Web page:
Abstract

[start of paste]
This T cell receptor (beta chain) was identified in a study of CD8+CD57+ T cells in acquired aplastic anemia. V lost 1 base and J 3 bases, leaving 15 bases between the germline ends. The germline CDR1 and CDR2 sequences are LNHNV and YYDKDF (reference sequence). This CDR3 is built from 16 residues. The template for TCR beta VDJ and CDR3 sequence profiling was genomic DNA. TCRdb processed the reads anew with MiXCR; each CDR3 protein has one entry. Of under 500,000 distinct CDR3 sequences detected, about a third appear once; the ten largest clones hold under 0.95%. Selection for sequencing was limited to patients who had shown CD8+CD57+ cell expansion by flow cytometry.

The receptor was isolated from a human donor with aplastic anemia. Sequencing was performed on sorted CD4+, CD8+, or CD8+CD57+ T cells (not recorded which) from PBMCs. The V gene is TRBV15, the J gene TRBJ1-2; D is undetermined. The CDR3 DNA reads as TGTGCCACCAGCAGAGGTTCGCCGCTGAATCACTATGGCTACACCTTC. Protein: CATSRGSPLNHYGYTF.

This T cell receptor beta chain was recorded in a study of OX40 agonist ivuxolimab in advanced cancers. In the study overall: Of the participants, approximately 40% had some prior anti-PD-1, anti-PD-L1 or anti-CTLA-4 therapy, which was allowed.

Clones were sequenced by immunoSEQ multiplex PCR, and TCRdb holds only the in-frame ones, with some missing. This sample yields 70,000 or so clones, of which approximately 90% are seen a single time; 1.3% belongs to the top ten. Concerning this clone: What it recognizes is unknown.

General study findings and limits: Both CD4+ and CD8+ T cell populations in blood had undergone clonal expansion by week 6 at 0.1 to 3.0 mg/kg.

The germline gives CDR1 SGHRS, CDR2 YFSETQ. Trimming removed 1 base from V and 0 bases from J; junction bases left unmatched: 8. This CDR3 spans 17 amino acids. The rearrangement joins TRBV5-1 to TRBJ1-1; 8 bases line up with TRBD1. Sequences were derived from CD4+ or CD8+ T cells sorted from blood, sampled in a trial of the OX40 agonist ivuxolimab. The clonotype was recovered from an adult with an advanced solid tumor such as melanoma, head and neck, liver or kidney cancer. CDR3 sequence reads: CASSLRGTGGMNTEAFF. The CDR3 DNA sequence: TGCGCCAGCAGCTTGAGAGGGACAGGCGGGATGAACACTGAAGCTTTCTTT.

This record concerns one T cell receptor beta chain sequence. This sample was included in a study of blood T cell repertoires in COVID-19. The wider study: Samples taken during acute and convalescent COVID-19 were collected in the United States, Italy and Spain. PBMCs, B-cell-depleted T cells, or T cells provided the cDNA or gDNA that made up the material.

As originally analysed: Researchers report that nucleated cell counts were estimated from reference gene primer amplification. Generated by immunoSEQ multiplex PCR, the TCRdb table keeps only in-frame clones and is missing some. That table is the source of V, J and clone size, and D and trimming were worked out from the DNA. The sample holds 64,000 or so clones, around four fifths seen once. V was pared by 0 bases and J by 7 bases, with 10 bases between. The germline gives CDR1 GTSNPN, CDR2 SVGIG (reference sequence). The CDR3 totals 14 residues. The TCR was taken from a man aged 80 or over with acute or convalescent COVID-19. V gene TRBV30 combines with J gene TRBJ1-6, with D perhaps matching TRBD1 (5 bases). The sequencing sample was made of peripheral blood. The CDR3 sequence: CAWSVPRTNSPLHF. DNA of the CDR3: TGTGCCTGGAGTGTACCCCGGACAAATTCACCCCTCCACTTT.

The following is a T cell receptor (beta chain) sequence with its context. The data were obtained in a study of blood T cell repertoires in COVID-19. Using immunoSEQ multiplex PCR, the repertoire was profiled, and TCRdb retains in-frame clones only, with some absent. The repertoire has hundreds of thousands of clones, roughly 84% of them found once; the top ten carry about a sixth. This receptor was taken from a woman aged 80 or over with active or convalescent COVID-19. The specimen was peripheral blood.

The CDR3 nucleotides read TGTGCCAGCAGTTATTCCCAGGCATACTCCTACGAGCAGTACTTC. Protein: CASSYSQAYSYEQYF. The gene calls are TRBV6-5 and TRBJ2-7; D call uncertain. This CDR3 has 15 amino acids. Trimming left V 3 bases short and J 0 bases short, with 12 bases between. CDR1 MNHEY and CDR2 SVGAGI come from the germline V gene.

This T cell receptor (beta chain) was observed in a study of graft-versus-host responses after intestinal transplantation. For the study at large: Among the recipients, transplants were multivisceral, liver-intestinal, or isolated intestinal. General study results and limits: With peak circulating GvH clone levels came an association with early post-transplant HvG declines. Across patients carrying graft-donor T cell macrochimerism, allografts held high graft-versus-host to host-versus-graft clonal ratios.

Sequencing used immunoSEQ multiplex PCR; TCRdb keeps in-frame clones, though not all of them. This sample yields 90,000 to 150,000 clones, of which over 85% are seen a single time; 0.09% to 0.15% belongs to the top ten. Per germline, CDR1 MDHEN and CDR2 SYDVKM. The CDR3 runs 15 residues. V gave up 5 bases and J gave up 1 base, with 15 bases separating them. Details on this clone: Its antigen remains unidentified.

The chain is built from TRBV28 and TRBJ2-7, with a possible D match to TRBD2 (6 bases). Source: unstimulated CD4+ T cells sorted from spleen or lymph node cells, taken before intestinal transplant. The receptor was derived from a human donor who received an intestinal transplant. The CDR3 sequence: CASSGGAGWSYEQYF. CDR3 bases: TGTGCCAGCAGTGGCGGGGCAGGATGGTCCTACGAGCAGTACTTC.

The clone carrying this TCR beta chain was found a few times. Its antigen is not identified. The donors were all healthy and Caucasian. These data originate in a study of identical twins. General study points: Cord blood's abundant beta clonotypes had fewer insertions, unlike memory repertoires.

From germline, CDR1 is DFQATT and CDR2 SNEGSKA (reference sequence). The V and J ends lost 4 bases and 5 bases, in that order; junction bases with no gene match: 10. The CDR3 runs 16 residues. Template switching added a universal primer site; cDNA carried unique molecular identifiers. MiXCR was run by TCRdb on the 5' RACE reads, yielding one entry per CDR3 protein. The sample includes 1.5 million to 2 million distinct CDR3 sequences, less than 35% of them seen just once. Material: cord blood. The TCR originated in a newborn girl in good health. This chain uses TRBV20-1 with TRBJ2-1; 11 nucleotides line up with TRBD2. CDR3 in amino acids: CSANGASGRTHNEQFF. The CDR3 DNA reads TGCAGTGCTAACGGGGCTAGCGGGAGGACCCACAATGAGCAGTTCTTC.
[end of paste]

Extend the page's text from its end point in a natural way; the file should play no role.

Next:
We used cores and logs from Integrated Ocean Drilling Program (IODP) Expedition 313 to generate biostratigraphic, lithofacies, biofacies, and geochemical data that constrain the ages and paleoenvironments of Pleistocene sequences. We integrate sequence stratigraphy on cores with new seismic stratigraphic data to interpret the Pleistocene history of the Hudson shelf valley and paleoenvironmental and sea-level changes on the inner to middle continental shelf. Improved age control compared to previous studies is provided by integrated calcareous nannofossil biostratigraphy, Sr isotopic stratigraphy, and amino acid racemization. We recognize four upper Pleistocene–Holocene sequences: sequence uP1 is correlated with Marine Isotope Chrons (MIC; “chron” is the correct stratigraphic term for a time unit, not “stage”) 7 or 5e, sequence uP2 with MIC 5c, sequence uP3 with MIC 5a, and sequence uP4 with the latest Pleistocene to Holocene (MIC 1–2). However, within our age resolution it is possible that sequences uP2 and uP3 correlate with MIC 4–3c and 3a, respectively, as suggested by previous studies. Lower Pleistocene sequences lP1 and lP2 likely correlate with peak interglacials (e.g., MIC 31 and MIC 45 or 47, respectively). Thus, we suggest that preservation of sequences occurs only during peak eustatic events (e.g., MIC 45 or 47, MIC 31, and MIC 5), unless they are preserved in eroded valleys. The architecture of the Pleistocene deposits at Sites M27 and M29 is one of thin remnants of highstand and transgressive systems tracts, with lowstand deposits only preserved in the thalwegs of incised valleys. Incised valleys at the bases of sequences uP3 (IODP Site M27) and uP2 (IODP Site M29) document more southward courses of the paleo–Hudson valley, compared to the more southeastward course of the MIC 1–2 paleo–Hudson valley. The patchy distribution of Pleistocene sequences beneath the New Jersey inner-middle continental shelf is due to low accommodation during an interval of large eustatic changes; this predicts that sequences in such settings will be discontinuous, patchy, and difficult to correlate, consistent with previous studies in Virginia and North Carolina.

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